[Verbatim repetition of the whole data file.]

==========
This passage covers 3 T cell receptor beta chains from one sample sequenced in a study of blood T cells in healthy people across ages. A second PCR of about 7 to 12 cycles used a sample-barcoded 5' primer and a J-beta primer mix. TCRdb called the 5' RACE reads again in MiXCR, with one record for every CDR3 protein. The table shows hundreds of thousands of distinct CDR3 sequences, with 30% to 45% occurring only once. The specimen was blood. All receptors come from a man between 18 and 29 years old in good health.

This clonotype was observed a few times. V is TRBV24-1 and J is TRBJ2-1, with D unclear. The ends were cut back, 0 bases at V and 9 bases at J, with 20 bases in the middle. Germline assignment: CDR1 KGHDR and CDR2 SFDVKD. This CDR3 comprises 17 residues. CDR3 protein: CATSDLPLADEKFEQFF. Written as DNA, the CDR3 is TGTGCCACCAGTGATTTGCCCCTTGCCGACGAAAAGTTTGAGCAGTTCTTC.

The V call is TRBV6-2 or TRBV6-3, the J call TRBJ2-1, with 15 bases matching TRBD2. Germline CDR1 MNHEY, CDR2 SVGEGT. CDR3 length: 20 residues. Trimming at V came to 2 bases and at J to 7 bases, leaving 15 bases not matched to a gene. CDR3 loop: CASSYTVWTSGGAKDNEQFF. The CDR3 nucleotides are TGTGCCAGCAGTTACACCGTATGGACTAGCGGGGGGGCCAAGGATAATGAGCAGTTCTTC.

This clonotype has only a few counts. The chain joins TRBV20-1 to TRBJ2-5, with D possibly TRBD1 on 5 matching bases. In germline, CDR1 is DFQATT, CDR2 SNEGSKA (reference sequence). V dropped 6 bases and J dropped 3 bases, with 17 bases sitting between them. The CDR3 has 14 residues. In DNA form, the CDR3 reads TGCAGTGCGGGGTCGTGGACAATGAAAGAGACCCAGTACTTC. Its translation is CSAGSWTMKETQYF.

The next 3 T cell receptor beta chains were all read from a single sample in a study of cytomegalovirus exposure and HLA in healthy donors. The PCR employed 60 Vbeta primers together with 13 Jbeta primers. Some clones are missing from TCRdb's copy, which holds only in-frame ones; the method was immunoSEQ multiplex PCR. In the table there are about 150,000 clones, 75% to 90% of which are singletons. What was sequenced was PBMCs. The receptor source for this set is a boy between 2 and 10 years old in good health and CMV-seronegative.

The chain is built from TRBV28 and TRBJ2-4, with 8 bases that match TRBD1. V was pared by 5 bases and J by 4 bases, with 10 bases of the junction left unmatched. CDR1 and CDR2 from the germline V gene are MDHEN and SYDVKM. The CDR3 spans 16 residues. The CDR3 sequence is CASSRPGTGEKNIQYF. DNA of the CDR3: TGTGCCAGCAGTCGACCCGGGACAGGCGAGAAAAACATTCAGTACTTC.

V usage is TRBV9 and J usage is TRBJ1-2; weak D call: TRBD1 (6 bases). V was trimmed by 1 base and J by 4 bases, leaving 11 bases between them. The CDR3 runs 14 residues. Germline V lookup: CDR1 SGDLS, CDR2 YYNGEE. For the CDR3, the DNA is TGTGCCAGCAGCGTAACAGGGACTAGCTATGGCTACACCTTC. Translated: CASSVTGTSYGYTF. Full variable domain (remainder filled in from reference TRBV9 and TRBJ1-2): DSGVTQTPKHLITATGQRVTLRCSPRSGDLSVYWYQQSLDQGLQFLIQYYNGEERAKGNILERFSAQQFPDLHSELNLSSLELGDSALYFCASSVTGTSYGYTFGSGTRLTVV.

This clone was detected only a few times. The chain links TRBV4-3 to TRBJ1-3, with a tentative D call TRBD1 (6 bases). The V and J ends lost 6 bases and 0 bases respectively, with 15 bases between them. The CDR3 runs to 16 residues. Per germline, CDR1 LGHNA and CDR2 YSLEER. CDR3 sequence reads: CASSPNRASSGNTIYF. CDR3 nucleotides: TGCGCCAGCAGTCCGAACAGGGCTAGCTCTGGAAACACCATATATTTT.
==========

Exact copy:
This passage covers 3 T cell receptor beta chains from one sample sequenced in a study of blood T cells in healthy people across ages. A second PCR of about 7 to 12 cycles used a sample-barcoded 5' primer and a J-beta primer mix. TCRdb called the 5' RACE reads again in MiXCR, with one record for every CDR3 protein. The table shows hundreds of thousands of distinct CDR3 sequences, with 30% to 45% occurring only once. The specimen was blood. All receptors come from a man between 18 and 29 years old in good health.

This clonotype was observed a few times. V is TRBV24-1 and J is TRBJ2-1, with D unclear. The ends were cut back, 0 bases at V and 9 bases at J, with 20 bases in the middle. Germline assignment: CDR1 KGHDR and CDR2 SFDVKD. This CDR3 comprises 17 residues. CDR3 protein: CATSDLPLADEKFEQFF. Written as DNA, the CDR3 is TGTGCCACCAGTGATTTGCCCCTTGCCGACGAAAAGTTTGAGCAGTTCTTC.

The V call is TRBV6-2 or TRBV6-3, the J call TRBJ2-1, with 15 bases matching TRBD2. Germline CDR1 MNHEY, CDR2 SVGEGT. CDR3 length: 20 residues. Trimming at V came to 2 bases and at J to 7 bases, leaving 15 bases not matched to a gene. CDR3 loop: CASSYTVWTSGGAKDNEQFF. The CDR3 nucleotides are TGTGCCAGCAGTTACACCGTATGGACTAGCGGGGGGGCCAAGGATAATGAGCAGTTCTTC.

This clonotype has only a few counts. The chain joins TRBV20-1 to TRBJ2-5, with D possibly TRBD1 on 5 matching bases. In germline, CDR1 is DFQATT, CDR2 SNEGSKA (reference sequence). V dropped 6 bases and J dropped 3 bases, with 17 bases sitting between them. The CDR3 has 14 residues. In DNA form, the CDR3 reads TGCAGTGCGGGGTCGTGGACAATGAAAGAGACCCAGTACTTC. Its translation is CSAGSWTMKETQYF.

The next 3 T cell receptor beta chains were all read from a single sample in a study of cytomegalovirus exposure and HLA in healthy donors. The PCR employed 60 Vbeta primers together with 13 Jbeta primers. Some clones are missing from TCRdb's copy, which holds only in-frame ones; the method was immunoSEQ multiplex PCR. In the table there are about 150,000 clones, 75% to 90% of which are singletons. What was sequenced was PBMCs. The receptor source for this set is a boy between 2 and 10 years old in good health and CMV-seronegative.

The chain is built from TRBV28 and TRBJ2-4, with 8 bases that match TRBD1. V was pared by 5 bases and J by 4 bases, with 10 bases of the junction left unmatched. CDR1 and CDR2 from the germline V gene are MDHEN and SYDVKM. The CDR3 spans 16 residues. The CDR3 sequence is CASSRPGTGEKNIQYF. DNA of the CDR3: TGTGCCAGCAGTCGACCCGGGACAGGCGAGAAAAACATTCAGTACTTC.

V usage is TRBV9 and J usage is TRBJ1-2; weak D call: TRBD1 (6 bases). V was trimmed by 1 base and J by 4 bases, leaving 11 bases between them. The CDR3 runs 14 residues. Germline V lookup: CDR1 SGDLS, CDR2 YYNGEE. For the CDR3, the DNA is TGTGCCAGCAGCGTAACAGGGACTAGCTATGGCTACACCTTC. Translated: CASSVTGTSYGYTF. Full variable domain (remainder filled in from reference TRBV9 and TRBJ1-2): DSGVTQTPKHLITATGQRVTLRCSPRSGDLSVYWYQQSLDQGLQFLIQYYNGEERAKGNILERFSAQQFPDLHSELNLSSLELGDSALYFCASSVTGTSYGYTFGSGTRLTVV.

This clone was detected only a few times. The chain links TRBV4-3 to TRBJ1-3, with a tentative D call TRBD1 (6 bases). The V and J ends lost 6 bases and 0 bases respectively, with 15 bases between them. The CDR3 runs to 16 residues. Per germline, CDR1 LGHNA and CDR2 YSLEER. CDR3 sequence reads: CASSPNRASSGNTIYF. CDR3 nucleotides: TGCGCCAGCAGTCCGAACAGGGCTAGCTCTGGAAACACCATATATTTT.